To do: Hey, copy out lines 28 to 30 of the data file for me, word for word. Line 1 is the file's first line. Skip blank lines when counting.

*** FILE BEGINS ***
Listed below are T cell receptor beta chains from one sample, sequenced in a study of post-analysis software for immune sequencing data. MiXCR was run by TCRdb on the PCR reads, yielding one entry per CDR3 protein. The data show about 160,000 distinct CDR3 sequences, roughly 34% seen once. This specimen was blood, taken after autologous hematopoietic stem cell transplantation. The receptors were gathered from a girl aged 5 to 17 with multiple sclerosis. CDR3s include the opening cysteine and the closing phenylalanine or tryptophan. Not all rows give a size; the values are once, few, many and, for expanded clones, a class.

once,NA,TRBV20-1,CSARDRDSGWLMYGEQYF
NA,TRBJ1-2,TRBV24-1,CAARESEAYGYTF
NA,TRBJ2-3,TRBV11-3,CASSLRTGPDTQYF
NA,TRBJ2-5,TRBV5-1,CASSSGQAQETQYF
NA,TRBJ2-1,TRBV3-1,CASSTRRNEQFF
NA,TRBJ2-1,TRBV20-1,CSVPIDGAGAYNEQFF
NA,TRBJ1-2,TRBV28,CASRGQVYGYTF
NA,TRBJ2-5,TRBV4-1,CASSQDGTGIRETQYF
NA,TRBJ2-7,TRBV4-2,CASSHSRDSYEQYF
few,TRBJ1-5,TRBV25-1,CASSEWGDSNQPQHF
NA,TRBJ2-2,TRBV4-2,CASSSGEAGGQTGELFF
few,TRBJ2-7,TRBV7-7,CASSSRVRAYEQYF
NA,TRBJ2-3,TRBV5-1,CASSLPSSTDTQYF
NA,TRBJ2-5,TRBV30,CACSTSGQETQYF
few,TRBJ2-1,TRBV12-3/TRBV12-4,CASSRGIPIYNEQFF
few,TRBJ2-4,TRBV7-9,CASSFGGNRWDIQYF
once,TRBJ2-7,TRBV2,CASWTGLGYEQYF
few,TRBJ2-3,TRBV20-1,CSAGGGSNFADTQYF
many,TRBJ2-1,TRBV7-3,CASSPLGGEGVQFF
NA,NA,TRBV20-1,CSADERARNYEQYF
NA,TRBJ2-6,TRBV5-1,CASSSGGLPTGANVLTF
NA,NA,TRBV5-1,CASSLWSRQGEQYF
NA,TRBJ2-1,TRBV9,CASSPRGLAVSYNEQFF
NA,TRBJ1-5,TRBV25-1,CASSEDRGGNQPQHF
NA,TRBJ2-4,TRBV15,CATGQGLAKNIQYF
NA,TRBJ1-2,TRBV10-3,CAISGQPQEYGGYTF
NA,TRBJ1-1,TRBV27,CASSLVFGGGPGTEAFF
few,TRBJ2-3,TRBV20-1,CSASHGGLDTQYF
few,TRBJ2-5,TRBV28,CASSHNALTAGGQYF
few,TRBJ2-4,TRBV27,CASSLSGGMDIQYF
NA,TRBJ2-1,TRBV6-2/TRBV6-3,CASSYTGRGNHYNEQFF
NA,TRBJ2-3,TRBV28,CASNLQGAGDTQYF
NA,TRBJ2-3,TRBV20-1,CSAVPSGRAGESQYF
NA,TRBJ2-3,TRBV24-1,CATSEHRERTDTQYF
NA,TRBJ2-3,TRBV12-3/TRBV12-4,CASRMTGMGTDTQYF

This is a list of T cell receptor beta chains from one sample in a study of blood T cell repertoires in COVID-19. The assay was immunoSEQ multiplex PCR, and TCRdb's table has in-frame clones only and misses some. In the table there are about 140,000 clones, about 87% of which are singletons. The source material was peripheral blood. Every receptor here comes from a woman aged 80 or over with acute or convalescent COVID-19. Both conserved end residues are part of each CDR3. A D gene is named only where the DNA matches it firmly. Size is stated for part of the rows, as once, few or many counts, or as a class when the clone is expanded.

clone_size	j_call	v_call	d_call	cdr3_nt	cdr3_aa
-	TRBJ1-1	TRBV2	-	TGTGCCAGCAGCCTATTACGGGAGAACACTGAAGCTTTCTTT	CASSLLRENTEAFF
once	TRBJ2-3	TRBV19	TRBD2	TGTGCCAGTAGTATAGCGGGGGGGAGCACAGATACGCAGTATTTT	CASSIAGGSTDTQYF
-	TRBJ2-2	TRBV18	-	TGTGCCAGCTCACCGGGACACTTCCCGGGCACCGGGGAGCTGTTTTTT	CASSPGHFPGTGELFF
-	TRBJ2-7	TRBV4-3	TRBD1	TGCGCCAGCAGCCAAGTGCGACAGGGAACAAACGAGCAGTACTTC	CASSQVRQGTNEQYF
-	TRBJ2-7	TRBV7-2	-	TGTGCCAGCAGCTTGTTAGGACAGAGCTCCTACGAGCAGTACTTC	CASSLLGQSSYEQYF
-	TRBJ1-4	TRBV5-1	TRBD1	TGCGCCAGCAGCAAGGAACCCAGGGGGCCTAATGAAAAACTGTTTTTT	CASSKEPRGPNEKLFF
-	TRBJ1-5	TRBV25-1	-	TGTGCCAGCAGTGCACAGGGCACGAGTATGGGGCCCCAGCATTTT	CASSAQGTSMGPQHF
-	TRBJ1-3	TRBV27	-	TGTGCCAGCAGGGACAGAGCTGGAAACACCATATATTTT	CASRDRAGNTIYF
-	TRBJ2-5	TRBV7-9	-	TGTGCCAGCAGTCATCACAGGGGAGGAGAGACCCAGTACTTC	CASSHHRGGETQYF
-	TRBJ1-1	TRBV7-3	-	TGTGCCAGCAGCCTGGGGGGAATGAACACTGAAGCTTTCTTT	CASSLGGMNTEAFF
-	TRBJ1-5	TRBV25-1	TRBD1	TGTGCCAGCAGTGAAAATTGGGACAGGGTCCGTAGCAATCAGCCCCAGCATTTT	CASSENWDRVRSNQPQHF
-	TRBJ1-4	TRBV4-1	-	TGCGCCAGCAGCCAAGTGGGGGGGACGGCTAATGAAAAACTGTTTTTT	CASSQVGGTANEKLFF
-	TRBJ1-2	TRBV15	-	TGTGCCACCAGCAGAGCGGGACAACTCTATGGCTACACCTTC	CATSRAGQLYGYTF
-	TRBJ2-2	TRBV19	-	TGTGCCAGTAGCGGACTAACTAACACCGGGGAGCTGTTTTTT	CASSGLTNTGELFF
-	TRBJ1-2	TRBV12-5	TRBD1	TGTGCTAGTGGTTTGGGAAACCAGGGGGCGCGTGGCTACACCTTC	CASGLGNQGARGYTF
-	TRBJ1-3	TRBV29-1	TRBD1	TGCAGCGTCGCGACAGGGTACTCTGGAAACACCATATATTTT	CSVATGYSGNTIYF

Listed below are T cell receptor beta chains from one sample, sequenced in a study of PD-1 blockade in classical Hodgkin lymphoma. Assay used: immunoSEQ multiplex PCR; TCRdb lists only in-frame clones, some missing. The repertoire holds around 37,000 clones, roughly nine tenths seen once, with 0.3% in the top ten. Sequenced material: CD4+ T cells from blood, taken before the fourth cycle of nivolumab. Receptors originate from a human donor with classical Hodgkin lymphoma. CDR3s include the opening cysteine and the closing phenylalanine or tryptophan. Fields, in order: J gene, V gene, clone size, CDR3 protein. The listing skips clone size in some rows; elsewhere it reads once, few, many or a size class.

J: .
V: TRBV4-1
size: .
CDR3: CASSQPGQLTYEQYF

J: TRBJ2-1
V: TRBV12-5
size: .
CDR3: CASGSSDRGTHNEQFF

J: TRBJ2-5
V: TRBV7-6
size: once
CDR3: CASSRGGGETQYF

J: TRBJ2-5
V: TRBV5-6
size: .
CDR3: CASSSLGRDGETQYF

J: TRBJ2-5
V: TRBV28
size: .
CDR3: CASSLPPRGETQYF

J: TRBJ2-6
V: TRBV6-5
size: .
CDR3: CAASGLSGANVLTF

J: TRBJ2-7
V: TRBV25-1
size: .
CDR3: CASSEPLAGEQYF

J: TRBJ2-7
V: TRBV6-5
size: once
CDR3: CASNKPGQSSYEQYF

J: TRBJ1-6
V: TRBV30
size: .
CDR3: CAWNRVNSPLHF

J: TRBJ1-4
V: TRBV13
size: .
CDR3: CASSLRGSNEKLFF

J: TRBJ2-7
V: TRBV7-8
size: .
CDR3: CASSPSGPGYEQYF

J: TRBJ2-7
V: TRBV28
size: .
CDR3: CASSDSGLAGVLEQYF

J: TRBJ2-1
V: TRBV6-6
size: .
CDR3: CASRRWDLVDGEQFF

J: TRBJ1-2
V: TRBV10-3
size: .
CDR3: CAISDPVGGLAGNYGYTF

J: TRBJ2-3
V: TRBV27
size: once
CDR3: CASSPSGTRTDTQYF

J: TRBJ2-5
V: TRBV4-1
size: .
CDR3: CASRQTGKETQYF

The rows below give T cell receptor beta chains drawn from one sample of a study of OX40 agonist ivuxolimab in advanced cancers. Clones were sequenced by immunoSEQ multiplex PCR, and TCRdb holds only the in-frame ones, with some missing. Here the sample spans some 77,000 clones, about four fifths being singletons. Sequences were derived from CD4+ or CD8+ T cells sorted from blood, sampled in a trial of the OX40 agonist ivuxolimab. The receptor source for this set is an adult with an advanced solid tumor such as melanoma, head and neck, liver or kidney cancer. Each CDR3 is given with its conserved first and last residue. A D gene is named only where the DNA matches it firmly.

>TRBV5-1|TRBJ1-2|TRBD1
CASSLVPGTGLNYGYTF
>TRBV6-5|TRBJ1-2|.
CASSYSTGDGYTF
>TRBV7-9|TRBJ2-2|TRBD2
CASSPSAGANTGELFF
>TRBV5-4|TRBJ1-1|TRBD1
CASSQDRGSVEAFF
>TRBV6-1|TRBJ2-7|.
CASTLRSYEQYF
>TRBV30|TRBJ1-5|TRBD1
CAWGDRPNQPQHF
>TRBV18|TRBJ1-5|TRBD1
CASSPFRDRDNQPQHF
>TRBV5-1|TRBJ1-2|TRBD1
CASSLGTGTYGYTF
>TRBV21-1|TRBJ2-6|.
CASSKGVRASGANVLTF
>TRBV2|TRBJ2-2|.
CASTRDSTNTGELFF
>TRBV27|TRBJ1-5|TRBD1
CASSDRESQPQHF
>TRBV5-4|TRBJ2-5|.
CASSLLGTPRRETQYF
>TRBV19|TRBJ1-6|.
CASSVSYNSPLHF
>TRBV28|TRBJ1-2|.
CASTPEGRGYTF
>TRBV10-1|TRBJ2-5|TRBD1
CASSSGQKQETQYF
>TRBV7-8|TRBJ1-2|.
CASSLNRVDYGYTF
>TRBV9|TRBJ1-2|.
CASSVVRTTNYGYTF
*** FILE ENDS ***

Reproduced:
NA,TRBJ1-1,TRBV27,CASSLVFGGGPGTEAFF
few,TRBJ2-3,TRBV20-1,CSASHGGLDTQYF
few,TRBJ2-5,TRBV28,CASSHNALTAGGQYF